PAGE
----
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What MLK means to them: Sixth-graders channel civil rights leader 

Top entries explore belonging, body image, equal rights

Grand Rapids — When asked to reflect on an issue of social justice for a contest, Jeanne Uwase didn’t have to look far for inspiration. 

For her first-place entry in GRPS’ Dr. Martin Luther King Jr. Social Justice Legacy Contest, Jeanne, who attends Grand Rapids Montessori Academy, wrote about the discrimination her father has faced as an immigrant from the Democratic Republic of the Congo.

Her essay, “Ode to Peace, My Dad and MLK,” topped a list of hundreds of submissions, including essays, poems, stop-action videos, paintings, drawings, songs and PowerPoint presentations, from sixth-graders throughout the district. 

Rounding out the top three were Madison Sheets of Riverside Middle School in second place and Malachi Gamble of the Center for Economicology in third place, according to a release from Warner Norcross + Judd, the law firm that sponsors the contest. 

The contest’s goal is to “encourage students to think about how King’s legacy of peace and justice applies to the world in which they live,” the release states. Submissions were evaluated based on theme, personal connection, message and overall impact by a team of 50 Warner firm members. 

‘I just want people to know that it’s not OK to judge people for where they came from, because we’re all the same.’

— sixth-grader Jeanne Uwase

‘Ode to Peace, My Dad and MLK’ 

In her piece, Jeanne wrote that her father encountered derisive comments from coworkers because of his nation of birth. He even considered quitting his job because of it.

Jeanne connected the story to King’s quote: “We may have all come on different ships, but we’re in the same boat now.”

“I just want people to know that it’s not OK to judge people for where they came from, because we’re all the same,” Jeanne said. “We’re all human, we breathe the same air.”

Jeanne said when her teacher, James Emperor, told her she’d won, it was the “best news ever.” 

She said she’s looking forward to seeing what future sixth-grade classes will contribute.

“For the people who are going to be doing it next year, I can’t wait to see what they enjoy and their favorite thing about it,” she said.

Madison Sheets, Riverside Middle School

‘Our Lives, Our Bodies’

Madison’s essay, “Our Lives, Our Bodies,” is about dealing with bullies who have insulted her about her body image. 

“The reason I chose to write about body image is that my siblings … used to bully me about my body, and it was not fun,” she said.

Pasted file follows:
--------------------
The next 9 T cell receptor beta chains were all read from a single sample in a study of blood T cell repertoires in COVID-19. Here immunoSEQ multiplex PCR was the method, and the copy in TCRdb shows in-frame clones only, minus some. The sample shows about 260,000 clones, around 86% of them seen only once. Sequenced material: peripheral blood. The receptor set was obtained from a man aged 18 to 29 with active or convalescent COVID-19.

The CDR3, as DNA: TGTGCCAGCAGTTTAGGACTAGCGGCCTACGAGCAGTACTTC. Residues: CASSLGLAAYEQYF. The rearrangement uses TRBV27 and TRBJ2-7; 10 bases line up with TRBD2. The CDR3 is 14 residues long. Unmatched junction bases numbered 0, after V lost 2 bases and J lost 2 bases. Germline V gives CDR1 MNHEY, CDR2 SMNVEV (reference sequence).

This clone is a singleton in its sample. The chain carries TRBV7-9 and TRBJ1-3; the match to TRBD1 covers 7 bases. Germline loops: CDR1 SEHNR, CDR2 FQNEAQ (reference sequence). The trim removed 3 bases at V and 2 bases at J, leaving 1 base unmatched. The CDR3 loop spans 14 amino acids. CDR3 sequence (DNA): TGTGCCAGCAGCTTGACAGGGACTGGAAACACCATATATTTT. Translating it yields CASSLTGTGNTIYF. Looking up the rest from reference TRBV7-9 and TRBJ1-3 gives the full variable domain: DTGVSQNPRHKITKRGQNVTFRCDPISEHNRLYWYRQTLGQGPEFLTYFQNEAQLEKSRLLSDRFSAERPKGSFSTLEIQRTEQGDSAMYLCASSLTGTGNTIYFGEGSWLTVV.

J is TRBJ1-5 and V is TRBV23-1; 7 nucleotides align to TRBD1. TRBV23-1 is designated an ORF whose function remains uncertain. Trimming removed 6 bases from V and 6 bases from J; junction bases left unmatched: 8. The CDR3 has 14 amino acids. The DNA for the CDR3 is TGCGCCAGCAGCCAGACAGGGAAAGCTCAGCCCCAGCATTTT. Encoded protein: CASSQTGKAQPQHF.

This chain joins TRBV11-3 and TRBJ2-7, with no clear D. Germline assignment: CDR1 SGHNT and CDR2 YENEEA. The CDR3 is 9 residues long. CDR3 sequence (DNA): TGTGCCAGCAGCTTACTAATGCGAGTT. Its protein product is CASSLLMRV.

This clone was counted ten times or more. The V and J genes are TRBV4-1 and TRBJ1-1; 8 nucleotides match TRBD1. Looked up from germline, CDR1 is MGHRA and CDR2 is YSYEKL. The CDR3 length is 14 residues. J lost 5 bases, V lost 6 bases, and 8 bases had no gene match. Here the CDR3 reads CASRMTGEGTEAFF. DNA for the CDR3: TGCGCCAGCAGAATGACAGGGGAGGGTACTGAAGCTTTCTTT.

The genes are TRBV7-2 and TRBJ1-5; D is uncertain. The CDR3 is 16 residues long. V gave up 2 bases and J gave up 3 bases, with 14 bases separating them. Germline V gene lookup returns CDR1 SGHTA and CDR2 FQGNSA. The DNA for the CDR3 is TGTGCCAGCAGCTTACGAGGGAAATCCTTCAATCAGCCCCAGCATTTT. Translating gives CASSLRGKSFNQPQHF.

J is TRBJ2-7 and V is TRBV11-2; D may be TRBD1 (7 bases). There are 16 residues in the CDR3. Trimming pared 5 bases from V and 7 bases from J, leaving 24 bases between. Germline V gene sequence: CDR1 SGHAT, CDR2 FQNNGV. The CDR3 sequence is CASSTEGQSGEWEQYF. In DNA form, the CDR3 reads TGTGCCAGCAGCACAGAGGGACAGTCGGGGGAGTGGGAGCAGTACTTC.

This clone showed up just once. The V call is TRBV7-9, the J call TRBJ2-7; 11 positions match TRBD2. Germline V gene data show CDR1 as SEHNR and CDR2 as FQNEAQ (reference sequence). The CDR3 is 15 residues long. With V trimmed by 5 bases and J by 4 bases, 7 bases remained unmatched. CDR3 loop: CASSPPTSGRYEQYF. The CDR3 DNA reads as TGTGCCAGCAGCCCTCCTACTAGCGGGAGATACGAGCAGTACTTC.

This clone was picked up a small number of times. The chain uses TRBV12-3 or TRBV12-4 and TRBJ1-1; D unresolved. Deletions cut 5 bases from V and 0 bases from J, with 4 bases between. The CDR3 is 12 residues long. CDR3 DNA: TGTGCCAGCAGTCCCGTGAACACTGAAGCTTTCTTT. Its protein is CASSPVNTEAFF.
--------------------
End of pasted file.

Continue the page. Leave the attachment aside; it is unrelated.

Though it was an assignment to enter the contest, Madison said she’s glad she put in the effort to do well. She’d encourage others to do the same. 

“You never know where it could take you,” she said.

Malachi Gamble, Center for Economicology

‘Equal Rights for All’

Malachi’s third-place entry, titled “Equal Rights for All,” is a colored-pencil and paper drawing.

In his artist statement, Malachi wrote: “Equal rights for all, not just one, or some, but all human beings, of all ethnicities. This is what equal rights means.”

Malachi said he chose equal rights as a subject because of the injustice that he sees in the world, even at his young age.

“There are so many people who aren’t being treated equally in this world, and I want to stop that,” he said. “To me, this contest allows me to share with others how I feel. This contest is really important to me, because it allows me to express my feelings and also listen to others.”

Malachi’s drawing, ‘Equal Rights for All’

Read more from Grand Rapids: 
Feedback sought for new school at Aberdeen Academy site
Bolstered by many while a student, this grad now supports others

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Riley Kelley
Riley Kelley
Riley Kelley is a reporter covering Cedar Springs, Grand Rapids, East Grand Rapids and Sparta school districts. An award-winning journalist, Riley spent eight years with the Ludington Daily News, reporting, copy editing, paginating and acting as editor for its weekly entertainment section. He also contributed to LDN’s sister publications, Oceana’s Herald-Journal and the White Lake Beacon. His reporting on issues in education and government has earned accolades from the Michigan Press Association and Michigan Associated Press Media Editors. Riley’s early work in journalism included a stint as an on-air news reporter for WMOM Radio, and work on the editorial staff of various student publications. Riley is a graduate of Grand Valley State University. He originally hails from western Washington.


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